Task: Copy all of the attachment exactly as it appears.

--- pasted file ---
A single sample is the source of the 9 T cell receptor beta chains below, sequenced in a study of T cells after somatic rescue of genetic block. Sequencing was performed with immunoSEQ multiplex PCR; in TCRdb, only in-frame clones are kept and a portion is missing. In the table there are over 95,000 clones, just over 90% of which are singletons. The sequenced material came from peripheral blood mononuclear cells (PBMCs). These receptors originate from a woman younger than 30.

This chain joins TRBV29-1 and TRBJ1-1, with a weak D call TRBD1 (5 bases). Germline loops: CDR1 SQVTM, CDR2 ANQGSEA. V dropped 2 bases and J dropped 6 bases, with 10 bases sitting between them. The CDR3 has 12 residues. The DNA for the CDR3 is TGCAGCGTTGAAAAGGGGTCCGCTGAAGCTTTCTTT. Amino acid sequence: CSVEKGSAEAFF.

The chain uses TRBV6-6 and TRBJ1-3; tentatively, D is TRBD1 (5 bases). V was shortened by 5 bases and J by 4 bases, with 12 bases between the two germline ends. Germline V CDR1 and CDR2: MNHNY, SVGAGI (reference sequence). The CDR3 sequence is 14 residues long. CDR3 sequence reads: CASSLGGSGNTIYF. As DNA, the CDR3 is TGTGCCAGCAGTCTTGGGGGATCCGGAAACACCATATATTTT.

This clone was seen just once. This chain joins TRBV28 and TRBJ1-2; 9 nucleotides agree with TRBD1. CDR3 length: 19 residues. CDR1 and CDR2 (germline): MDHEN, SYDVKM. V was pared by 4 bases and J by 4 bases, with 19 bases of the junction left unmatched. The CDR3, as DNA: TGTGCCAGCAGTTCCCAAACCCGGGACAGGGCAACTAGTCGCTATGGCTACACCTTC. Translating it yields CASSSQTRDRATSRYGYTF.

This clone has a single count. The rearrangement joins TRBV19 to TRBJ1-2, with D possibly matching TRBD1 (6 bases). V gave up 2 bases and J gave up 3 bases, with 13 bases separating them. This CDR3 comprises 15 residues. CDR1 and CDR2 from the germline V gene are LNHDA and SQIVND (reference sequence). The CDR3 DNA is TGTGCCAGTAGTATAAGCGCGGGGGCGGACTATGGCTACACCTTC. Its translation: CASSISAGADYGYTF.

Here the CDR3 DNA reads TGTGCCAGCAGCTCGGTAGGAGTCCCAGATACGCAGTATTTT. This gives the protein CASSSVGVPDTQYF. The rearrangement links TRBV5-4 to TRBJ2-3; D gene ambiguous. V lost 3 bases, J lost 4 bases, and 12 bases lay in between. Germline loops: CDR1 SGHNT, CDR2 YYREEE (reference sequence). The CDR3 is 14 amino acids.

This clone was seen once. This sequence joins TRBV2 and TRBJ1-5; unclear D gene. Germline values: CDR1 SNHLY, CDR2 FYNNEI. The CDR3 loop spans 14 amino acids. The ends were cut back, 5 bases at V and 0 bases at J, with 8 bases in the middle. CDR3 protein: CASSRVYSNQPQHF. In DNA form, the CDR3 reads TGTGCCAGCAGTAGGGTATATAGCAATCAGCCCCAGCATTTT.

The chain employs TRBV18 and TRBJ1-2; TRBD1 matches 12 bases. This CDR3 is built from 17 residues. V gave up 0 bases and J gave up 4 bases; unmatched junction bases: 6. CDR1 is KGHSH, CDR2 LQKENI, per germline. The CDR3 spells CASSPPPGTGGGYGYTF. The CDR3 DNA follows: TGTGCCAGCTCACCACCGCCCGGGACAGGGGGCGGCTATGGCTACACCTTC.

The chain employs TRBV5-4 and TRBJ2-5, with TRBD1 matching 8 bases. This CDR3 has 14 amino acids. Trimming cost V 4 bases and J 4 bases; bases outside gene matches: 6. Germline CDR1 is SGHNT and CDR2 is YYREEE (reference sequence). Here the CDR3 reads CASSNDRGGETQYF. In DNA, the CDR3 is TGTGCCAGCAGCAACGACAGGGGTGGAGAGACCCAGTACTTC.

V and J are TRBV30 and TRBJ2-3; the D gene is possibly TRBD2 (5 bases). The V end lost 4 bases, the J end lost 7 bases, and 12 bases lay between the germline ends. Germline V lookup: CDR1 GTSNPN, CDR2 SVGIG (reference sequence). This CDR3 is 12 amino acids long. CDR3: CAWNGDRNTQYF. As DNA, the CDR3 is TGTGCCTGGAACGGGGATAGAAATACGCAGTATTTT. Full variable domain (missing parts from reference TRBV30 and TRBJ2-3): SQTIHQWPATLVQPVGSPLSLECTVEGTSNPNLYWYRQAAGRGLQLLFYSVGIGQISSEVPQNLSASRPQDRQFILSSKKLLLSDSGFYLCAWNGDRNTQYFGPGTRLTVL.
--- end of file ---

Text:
A single sample is the source of the 9 T cell receptor beta chains below, sequenced in a study of T cells after somatic rescue of genetic block. Sequencing was performed with immunoSEQ multiplex PCR; in TCRdb, only in-frame clones are kept and a portion is missing. In the table there are over 95,000 clones, just over 90% of which are singletons. The sequenced material came from peripheral blood mononuclear cells (PBMCs). These receptors originate from a woman younger than 30.

This chain joins TRBV29-1 and TRBJ1-1, with a weak D call TRBD1 (5 bases). Germline loops: CDR1 SQVTM, CDR2 ANQGSEA. V dropped 2 bases and J dropped 6 bases, with 10 bases sitting between them. The CDR3 has 12 residues. The DNA for the CDR3 is TGCAGCGTTGAAAAGGGGTCCGCTGAAGCTTTCTTT. Amino acid sequence: CSVEKGSAEAFF.

The chain uses TRBV6-6 and TRBJ1-3; tentatively, D is TRBD1 (5 bases). V was shortened by 5 bases and J by 4 bases, with 12 bases between the two germline ends. Germline V CDR1 and CDR2: MNHNY, SVGAGI (reference sequence). The CDR3 sequence is 14 residues long. CDR3 sequence reads: CASSLGGSGNTIYF. As DNA, the CDR3 is TGTGCCAGCAGTCTTGGGGGATCCGGAAACACCATATATTTT.

This clone was seen just once. This chain joins TRBV28 and TRBJ1-2; 9 nucleotides agree with TRBD1. CDR3 length: 19 residues. CDR1 and CDR2 (germline): MDHEN, SYDVKM. V was pared by 4 bases and J by 4 bases, with 19 bases of the junction left unmatched. The CDR3, as DNA: TGTGCCAGCAGTTCCCAAACCCGGGACAGGGCAACTAGTCGCTATGGCTACACCTTC. Translating it yields CASSSQTRDRATSRYGYTF.

This clone has a single count. The rearrangement joins TRBV19 to TRBJ1-2, with D possibly matching TRBD1 (6 bases). V gave up 2 bases and J gave up 3 bases, with 13 bases separating them. This CDR3 comprises 15 residues. CDR1 and CDR2 from the germline V gene are LNHDA and SQIVND (reference sequence). The CDR3 DNA is TGTGCCAGTAGTATAAGCGCGGGGGCGGACTATGGCTACACCTTC. Its translation: CASSISAGADYGYTF.

Here the CDR3 DNA reads TGTGCCAGCAGCTCGGTAGGAGTCCCAGATACGCAGTATTTT. This gives the protein CASSSVGVPDTQYF. The rearrangement links TRBV5-4 to TRBJ2-3; D gene ambiguous. V lost 3 bases, J lost 4 bases, and 12 bases lay in between. Germline loops: CDR1 SGHNT, CDR2 YYREEE (reference sequence). The CDR3 is 14 amino acids.

This clone was seen once. This sequence joins TRBV2 and TRBJ1-5; unclear D gene. Germline values: CDR1 SNHLY, CDR2 FYNNEI. The CDR3 loop spans 14 amino acids. The ends were cut back, 5 bases at V and 0 bases at J, with 8 bases in the middle. CDR3 protein: CASSRVYSNQPQHF. In DNA form, the CDR3 reads TGTGCCAGCAGTAGGGTATATAGCAATCAGCCCCAGCATTTT.

The chain employs TRBV18 and TRBJ1-2; TRBD1 matches 12 bases. This CDR3 is built from 17 residues. V gave up 0 bases and J gave up 4 bases; unmatched junction bases: 6. CDR1 is KGHSH, CDR2 LQKENI, per germline. The CDR3 spells CASSPPPGTGGGYGYTF. The CDR3 DNA follows: TGTGCCAGCTCACCACCGCCCGGGACAGGGGGCGGCTATGGCTACACCTTC.

The chain employs TRBV5-4 and TRBJ2-5, with TRBD1 matching 8 bases. This CDR3 has 14 amino acids. Trimming cost V 4 bases and J 4 bases; bases outside gene matches: 6. Germline CDR1 is SGHNT and CDR2 is YYREEE (reference sequence). Here the CDR3 reads CASSNDRGGETQYF. In DNA, the CDR3 is TGTGCCAGCAGCAACGACAGGGGTGGAGAGACCCAGTACTTC.

V and J are TRBV30 and TRBJ2-3; the D gene is possibly TRBD2 (5 bases). The V end lost 4 bases, the J end lost 7 bases, and 12 bases lay between the germline ends. Germline V lookup: CDR1 GTSNPN, CDR2 SVGIG (reference sequence). This CDR3 is 12 amino acids long. CDR3: CAWNGDRNTQYF. As DNA, the CDR3 is TGTGCCTGGAACGGGGATAGAAATACGCAGTATTTT. Full variable domain (missing parts from reference TRBV30 and TRBJ2-3): SQTIHQWPATLVQPVGSPLSLECTVEGTSNPNLYWYRQAAGRGLQLLFYSVGIGQISSEVPQNLSASRPQDRQFILSSKKLLLSDSGFYLCAWNGDRNTQYFGPGTRLTVL.